Organizations are under immense pressure to deliver software that creates better customer experiences at a faster and faster pace. In response to this, “speed and agility” has understandably become the mantra of today’s enterprises.
Within IT – and the broader business – the most common answer to this mantra is Agile and DevOps. This was not the case just a short time ago. But now, everybody is talking about Agile and DevOps. It has definitely captivated market leaders – but is still a bit of a nebulous realm. Gartner Research’s Director, George Spafford, notes: “DevOps challenges conventional IT thinking with its lack of a standard definition and approach, its constant evolution, and its requirement for acceptance and management of risk.”
Is this just hype – or is it demand driven by real customer needs? Hype or no hype, organizations are making the move. But are the benefits and business case really clear to them – or is their DevOps question creating more confusion than certainty? Too many times, I’ve seen clients dive head-first into DevOps initiatives, solely based on fears of becoming an industry laggard.
A winning strategy: DevOps for business – not DevOps for DevOps
According to Gartner Research, “A DevOps initiative must focus on ROI and not on ‘doing DevOps for the sake of DevOps,’” and “avoid the all-too-common mistake of launching a DevOps initiative before establishing that a business reason exists to do so.” The good news is that in most cases, a lot of organizations are starting off on the right foot. They’re experimenting with Agile and DevOps methodologies in customer-facing, revenue-driven areas (for example, CRM, Salesforce.com, etc.), and they’re beginning to see results.
And, even better news – Forrester Research has stated that “faster delivery used to mean lower quality and higher risk. But leading organizations have shown that applying Agile and DevOps practices enables faster delivery, higher quality, and lower risk.” So, there’s definitely a lot of potential here.
Essentially, the potential of DevOps transformation within your organization can manifest itself in the form of the following business drivers:
- Faster speed to market
- Heightened customer satisfaction
- Reduction in operational costs
- Increased revenue
- Improved quality
The key to achieving this potential lies in DevOps implementation that is data driven and begins with setting up the correct business metrics and KPIs. This will guarantee that you can measure and define your success criteria adequately – in order to attain your ideal Definition of Done (DOD). Your business metrics should be measured and reviewed at the end of each sprint/release and course corrections should be made to ensure continuous improvement.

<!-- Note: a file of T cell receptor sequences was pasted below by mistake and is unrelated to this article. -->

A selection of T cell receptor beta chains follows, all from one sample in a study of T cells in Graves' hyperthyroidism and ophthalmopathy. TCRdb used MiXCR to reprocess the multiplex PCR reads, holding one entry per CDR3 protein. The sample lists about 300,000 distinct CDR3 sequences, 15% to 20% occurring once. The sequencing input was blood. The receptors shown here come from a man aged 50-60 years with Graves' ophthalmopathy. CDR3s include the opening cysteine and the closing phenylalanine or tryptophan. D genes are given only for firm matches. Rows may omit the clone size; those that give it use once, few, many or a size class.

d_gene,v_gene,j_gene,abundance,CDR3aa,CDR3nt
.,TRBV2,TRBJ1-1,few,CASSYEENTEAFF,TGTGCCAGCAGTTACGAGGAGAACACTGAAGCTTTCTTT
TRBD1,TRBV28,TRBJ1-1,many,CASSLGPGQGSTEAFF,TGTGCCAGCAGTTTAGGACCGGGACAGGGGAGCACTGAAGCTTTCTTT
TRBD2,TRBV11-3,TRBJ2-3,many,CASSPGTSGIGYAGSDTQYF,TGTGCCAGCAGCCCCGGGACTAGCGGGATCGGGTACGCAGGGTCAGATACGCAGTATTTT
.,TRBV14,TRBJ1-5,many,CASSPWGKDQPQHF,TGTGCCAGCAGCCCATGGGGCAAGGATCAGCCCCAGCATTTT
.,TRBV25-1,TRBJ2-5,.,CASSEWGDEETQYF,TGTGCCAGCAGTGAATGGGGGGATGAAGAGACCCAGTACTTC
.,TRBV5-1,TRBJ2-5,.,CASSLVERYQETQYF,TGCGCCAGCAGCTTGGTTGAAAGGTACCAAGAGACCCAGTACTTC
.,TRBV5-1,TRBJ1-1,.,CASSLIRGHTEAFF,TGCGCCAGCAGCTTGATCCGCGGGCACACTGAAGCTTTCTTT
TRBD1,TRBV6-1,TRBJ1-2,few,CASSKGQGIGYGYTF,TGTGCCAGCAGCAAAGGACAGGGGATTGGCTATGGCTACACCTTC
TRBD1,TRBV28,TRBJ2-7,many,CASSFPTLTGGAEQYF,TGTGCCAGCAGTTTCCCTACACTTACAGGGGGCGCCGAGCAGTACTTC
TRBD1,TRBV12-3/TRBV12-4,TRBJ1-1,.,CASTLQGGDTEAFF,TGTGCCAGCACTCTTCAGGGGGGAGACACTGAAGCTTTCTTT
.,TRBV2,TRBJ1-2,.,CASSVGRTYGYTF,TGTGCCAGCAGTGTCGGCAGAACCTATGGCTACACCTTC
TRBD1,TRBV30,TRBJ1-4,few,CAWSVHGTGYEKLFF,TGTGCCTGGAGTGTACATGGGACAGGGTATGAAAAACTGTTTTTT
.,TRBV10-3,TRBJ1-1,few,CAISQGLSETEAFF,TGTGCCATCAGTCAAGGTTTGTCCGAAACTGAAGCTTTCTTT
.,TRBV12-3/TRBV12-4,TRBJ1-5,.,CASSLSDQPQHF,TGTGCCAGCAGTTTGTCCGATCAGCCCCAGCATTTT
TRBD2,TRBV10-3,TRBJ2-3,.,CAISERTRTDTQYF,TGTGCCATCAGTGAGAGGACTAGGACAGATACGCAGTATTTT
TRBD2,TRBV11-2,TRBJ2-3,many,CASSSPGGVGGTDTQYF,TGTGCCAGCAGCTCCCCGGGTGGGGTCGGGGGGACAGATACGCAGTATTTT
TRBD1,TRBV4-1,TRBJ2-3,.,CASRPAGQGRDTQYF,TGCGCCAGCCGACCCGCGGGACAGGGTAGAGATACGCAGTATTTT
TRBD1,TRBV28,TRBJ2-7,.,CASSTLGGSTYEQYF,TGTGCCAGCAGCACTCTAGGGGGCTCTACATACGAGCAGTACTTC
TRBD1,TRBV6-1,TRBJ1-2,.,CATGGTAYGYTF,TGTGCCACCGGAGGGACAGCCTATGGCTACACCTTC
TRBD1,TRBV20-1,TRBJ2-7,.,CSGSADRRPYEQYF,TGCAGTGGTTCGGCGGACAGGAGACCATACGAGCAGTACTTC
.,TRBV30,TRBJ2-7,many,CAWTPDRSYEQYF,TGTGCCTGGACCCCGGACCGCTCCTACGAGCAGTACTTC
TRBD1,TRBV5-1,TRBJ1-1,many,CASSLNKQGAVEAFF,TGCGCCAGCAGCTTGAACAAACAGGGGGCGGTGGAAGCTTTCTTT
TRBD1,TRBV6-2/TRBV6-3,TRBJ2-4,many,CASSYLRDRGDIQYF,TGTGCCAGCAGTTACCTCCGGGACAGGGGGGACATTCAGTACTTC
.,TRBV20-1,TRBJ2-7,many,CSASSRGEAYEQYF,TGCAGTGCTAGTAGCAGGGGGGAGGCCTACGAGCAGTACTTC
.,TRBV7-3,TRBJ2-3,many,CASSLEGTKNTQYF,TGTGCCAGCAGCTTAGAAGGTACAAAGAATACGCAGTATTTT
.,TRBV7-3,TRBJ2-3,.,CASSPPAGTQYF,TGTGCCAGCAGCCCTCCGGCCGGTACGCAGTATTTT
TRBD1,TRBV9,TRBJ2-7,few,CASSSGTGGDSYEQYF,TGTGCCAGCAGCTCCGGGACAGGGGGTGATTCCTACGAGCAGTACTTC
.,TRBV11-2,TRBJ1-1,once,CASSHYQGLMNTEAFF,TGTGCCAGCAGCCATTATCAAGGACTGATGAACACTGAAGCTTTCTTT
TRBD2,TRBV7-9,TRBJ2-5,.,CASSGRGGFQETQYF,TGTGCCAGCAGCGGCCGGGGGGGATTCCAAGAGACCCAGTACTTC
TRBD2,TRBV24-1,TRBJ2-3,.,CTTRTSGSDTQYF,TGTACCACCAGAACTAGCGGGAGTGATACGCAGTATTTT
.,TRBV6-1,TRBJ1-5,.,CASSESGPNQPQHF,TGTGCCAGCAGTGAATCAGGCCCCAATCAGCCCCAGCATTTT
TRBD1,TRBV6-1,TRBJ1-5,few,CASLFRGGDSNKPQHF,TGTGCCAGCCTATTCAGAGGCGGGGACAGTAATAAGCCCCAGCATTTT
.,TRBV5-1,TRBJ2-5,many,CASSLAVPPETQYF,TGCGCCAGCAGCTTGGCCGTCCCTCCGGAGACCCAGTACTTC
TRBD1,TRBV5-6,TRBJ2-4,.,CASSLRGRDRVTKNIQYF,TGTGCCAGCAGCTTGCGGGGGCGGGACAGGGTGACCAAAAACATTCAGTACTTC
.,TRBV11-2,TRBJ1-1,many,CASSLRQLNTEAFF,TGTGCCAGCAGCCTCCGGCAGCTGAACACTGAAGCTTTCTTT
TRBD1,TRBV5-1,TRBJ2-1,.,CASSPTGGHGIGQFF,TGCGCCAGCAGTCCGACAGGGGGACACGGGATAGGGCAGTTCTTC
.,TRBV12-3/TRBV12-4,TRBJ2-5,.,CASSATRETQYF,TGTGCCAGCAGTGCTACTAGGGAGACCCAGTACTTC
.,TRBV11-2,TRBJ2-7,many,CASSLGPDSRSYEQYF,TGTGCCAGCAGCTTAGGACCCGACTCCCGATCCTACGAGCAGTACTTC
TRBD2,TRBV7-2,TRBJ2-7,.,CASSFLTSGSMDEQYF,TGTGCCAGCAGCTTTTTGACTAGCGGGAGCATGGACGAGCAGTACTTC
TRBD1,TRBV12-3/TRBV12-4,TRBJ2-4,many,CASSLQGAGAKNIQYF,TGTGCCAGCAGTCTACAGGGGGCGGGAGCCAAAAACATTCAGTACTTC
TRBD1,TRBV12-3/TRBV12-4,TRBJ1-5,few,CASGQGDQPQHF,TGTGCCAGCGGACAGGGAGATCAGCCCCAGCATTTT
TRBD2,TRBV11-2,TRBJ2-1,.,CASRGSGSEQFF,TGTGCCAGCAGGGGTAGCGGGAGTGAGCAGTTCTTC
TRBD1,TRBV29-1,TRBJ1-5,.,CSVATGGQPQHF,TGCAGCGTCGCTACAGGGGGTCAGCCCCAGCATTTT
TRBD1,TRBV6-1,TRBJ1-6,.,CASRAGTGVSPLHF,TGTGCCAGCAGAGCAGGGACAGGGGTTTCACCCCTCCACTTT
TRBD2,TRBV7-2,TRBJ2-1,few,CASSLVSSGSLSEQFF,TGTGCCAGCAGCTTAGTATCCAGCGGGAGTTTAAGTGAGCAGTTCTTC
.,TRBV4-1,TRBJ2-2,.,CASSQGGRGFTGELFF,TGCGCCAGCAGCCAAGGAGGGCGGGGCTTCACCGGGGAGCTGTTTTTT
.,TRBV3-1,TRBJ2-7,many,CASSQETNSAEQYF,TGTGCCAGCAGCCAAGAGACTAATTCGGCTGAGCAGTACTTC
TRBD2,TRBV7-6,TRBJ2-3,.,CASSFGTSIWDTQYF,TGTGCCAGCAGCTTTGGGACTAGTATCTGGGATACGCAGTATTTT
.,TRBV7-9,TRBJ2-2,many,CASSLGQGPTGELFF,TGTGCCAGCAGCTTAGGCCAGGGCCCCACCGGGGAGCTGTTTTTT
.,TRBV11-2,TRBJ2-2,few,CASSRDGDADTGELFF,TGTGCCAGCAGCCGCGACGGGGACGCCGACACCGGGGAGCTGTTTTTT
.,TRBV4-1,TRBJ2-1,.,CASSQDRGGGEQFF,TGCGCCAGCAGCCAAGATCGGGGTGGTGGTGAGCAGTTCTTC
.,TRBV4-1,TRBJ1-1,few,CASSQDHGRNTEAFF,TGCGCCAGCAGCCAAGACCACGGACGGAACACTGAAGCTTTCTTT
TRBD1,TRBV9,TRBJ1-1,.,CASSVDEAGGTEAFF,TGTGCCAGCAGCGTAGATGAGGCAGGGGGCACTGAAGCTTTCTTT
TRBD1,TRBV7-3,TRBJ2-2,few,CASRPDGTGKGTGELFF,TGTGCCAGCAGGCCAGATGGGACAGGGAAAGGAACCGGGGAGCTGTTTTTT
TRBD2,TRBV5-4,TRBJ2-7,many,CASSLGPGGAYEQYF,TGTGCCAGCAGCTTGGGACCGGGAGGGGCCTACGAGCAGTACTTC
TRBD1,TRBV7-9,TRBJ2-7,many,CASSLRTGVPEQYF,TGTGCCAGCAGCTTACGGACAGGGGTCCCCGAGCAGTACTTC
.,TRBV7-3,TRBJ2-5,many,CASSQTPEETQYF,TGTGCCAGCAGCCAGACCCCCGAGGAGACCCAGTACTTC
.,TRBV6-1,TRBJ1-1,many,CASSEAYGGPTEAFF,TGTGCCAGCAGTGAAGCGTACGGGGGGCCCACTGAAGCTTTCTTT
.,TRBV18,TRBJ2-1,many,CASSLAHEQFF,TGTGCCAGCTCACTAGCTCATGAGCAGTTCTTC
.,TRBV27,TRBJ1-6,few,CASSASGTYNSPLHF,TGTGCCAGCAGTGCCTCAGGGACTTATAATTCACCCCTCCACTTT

It’s crucial to come at DevOps from an ROI perspective and define and justify all the benefits – quantitative and qualitative – that you’re looking to achieve. Experimenting with Agile and DevOps methodologies on independent projects using a smaller scale will generally not provide enough benefit – all your change management efforts (tooling, etc.) are not justified for the corresponding volume. Also, you won’t be able to reap the synergistic benefits of a wider, consolidated scope.
How do we measure the business value of DevOps transformation?
At ADMnext, we begin client DevOps journeys with a comprehensive assessment of their business and IT processes. During this assessment, we utilize value-stream mapping extensively to look for inefficiencies, waste, or redundancies within their business and IT processes. Value stream mapping is a lean management technique for analyzing every step in a process – from concept to delivery – and is an essential pillar in the successful realization of value along your DevOps journey.
For value-stream-mapping measurements, we recommend applying the seven value stream mapping tools of Peter Hines and Nick Rich from the Lean Enterprise Research Center in Cardiff. These tools include:
- Process activity mapping:establishing process flows, identifying waste and redundancies, and analyzing workflow and business processes
- Supply chain response matrix:identifying any roadblocks in the process using a simple diagram
- Production variety funnel:looking to other competitors and industries to see what solutions they’ve discovered for similar problems
- Forrester effect mapping: creating line graphs that illustrate customer demand against production to visualize supply, demand, and possible delays
- Quality filter mapping: identify any defects or problems in the supply chain
- Decision point analysis: determine the push-and-pull demand in the supply chain and a process to determine production orders based on either inventory or customer demand
- Physical structure mapping: a top-down overview of what the supply chain looks like at an industry-level.
ADMnext – the definition of business-focused DevOps transformation
I’ve highlighted the real importance of business-focused DevOps transformation in this post. However, the right partner here can make all the difference when it comes to the true potential value that DevOps can deliver to your business.
ADMnext can help you set up the tangible and intangible metrics and KPIs that should be measured in order for you to attain your desired Definition of Done (DOD) and overall success throughout your journey. We can also work with you to implement value stream mapping within your organization and enable you to reap all the benefits of this lean technique by building a baseline for current business processes and measuring the continuous improvement it can provide as you progress.
To find out more about how to best measure business value in your DevOps transformation and guarantee the success of your DevOps transformation efforts, you contact me now to get started or visit us at Capgemini’s ADMnext here.